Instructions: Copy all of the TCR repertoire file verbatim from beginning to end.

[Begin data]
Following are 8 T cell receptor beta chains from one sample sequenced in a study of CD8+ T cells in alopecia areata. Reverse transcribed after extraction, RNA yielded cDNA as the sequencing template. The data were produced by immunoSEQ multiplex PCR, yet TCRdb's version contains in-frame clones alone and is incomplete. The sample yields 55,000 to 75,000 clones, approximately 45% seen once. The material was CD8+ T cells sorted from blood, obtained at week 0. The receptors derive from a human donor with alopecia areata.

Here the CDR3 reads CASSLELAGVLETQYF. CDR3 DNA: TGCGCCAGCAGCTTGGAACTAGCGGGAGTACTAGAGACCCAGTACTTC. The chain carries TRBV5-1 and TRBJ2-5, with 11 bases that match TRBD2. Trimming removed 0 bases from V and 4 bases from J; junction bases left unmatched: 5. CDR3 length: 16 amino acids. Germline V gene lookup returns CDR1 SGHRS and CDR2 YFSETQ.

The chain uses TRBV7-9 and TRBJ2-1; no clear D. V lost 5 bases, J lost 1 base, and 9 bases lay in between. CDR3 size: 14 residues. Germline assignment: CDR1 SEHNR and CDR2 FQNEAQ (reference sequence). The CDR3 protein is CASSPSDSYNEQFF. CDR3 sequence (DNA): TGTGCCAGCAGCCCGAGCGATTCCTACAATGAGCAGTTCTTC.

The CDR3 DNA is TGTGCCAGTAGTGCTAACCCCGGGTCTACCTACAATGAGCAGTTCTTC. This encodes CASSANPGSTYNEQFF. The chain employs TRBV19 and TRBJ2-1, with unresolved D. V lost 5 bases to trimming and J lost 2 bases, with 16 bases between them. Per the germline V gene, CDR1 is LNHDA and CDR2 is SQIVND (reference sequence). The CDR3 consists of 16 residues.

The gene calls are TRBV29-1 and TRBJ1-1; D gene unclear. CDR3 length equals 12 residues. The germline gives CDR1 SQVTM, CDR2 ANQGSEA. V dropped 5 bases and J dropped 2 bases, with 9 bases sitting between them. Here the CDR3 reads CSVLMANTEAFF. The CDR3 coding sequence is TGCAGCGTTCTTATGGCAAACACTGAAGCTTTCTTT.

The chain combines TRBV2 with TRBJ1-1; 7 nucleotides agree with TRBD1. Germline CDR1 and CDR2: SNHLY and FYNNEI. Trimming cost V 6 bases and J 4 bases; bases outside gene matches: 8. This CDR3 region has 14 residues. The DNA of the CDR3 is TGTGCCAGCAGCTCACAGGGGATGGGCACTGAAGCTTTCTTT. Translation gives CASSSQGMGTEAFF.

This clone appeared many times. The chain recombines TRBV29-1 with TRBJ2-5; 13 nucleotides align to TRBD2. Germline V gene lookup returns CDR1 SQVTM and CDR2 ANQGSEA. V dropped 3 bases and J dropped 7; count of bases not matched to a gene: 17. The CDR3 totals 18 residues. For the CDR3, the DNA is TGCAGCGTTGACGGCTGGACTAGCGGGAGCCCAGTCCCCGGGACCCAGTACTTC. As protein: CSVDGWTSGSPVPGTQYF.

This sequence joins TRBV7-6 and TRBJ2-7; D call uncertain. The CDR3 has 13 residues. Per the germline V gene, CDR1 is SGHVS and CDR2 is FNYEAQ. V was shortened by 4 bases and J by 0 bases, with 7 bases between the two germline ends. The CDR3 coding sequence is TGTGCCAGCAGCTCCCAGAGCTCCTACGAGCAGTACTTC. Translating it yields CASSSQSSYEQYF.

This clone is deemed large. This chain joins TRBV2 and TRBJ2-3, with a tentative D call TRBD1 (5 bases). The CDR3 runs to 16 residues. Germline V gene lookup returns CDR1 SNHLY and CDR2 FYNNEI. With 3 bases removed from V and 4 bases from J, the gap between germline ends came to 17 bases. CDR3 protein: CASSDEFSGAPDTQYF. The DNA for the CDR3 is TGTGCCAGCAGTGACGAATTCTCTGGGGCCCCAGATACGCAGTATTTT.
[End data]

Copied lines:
Following are 8 T cell receptor beta chains from one sample sequenced in a study of CD8+ T cells in alopecia areata. Reverse transcribed after extraction, RNA yielded cDNA as the sequencing template. The data were produced by immunoSEQ multiplex PCR, yet TCRdb's version contains in-frame clones alone and is incomplete. The sample yields 55,000 to 75,000 clones, approximately 45% seen once. The material was CD8+ T cells sorted from blood, obtained at week 0. The receptors derive from a human donor with alopecia areata.

Here the CDR3 reads CASSLELAGVLETQYF. CDR3 DNA: TGCGCCAGCAGCTTGGAACTAGCGGGAGTACTAGAGACCCAGTACTTC. The chain carries TRBV5-1 and TRBJ2-5, with 11 bases that match TRBD2. Trimming removed 0 bases from V and 4 bases from J; junction bases left unmatched: 5. CDR3 length: 16 amino acids. Germline V gene lookup returns CDR1 SGHRS and CDR2 YFSETQ.

The chain uses TRBV7-9 and TRBJ2-1; no clear D. V lost 5 bases, J lost 1 base, and 9 bases lay in between. CDR3 size: 14 residues. Germline assignment: CDR1 SEHNR and CDR2 FQNEAQ (reference sequence). The CDR3 protein is CASSPSDSYNEQFF. CDR3 sequence (DNA): TGTGCCAGCAGCCCGAGCGATTCCTACAATGAGCAGTTCTTC.

The CDR3 DNA is TGTGCCAGTAGTGCTAACCCCGGGTCTACCTACAATGAGCAGTTCTTC. This encodes CASSANPGSTYNEQFF. The chain employs TRBV19 and TRBJ2-1, with unresolved D. V lost 5 bases to trimming and J lost 2 bases, with 16 bases between them. Per the germline V gene, CDR1 is LNHDA and CDR2 is SQIVND (reference sequence). The CDR3 consists of 16 residues.

The gene calls are TRBV29-1 and TRBJ1-1; D gene unclear. CDR3 length equals 12 residues. The germline gives CDR1 SQVTM, CDR2 ANQGSEA. V dropped 5 bases and J dropped 2 bases, with 9 bases sitting between them. Here the CDR3 reads CSVLMANTEAFF. The CDR3 coding sequence is TGCAGCGTTCTTATGGCAAACACTGAAGCTTTCTTT.

The chain combines TRBV2 with TRBJ1-1; 7 nucleotides agree with TRBD1. Germline CDR1 and CDR2: SNHLY and FYNNEI. Trimming cost V 6 bases and J 4 bases; bases outside gene matches: 8. This CDR3 region has 14 residues. The DNA of the CDR3 is TGTGCCAGCAGCTCACAGGGGATGGGCACTGAAGCTTTCTTT. Translation gives CASSSQGMGTEAFF.

This clone appeared many times. The chain recombines TRBV29-1 with TRBJ2-5; 13 nucleotides align to TRBD2. Germline V gene lookup returns CDR1 SQVTM and CDR2 ANQGSEA. V dropped 3 bases and J dropped 7; count of bases not matched to a gene: 17. The CDR3 totals 18 residues. For the CDR3, the DNA is TGCAGCGTTGACGGCTGGACTAGCGGGAGCCCAGTCCCCGGGACCCAGTACTTC. As protein: CSVDGWTSGSPVPGTQYF.

This sequence joins TRBV7-6 and TRBJ2-7; D call uncertain. The CDR3 has 13 residues. Per the germline V gene, CDR1 is SGHVS and CDR2 is FNYEAQ. V was shortened by 4 bases and J by 0 bases, with 7 bases between the two germline ends. The CDR3 coding sequence is TGTGCCAGCAGCTCCCAGAGCTCCTACGAGCAGTACTTC. Translating it yields CASSSQSSYEQYF.

This clone is deemed large. This chain joins TRBV2 and TRBJ2-3, with a tentative D call TRBD1 (5 bases). The CDR3 runs to 16 residues. Germline V gene lookup returns CDR1 SNHLY and CDR2 FYNNEI. With 3 bases removed from V and 4 bases from J, the gap between germline ends came to 17 bases. CDR3 protein: CASSDEFSGAPDTQYF. The DNA for the CDR3 is TGTGCCAGCAGTGACGAATTCTCTGGGGCCCCAGATACGCAGTATTTT.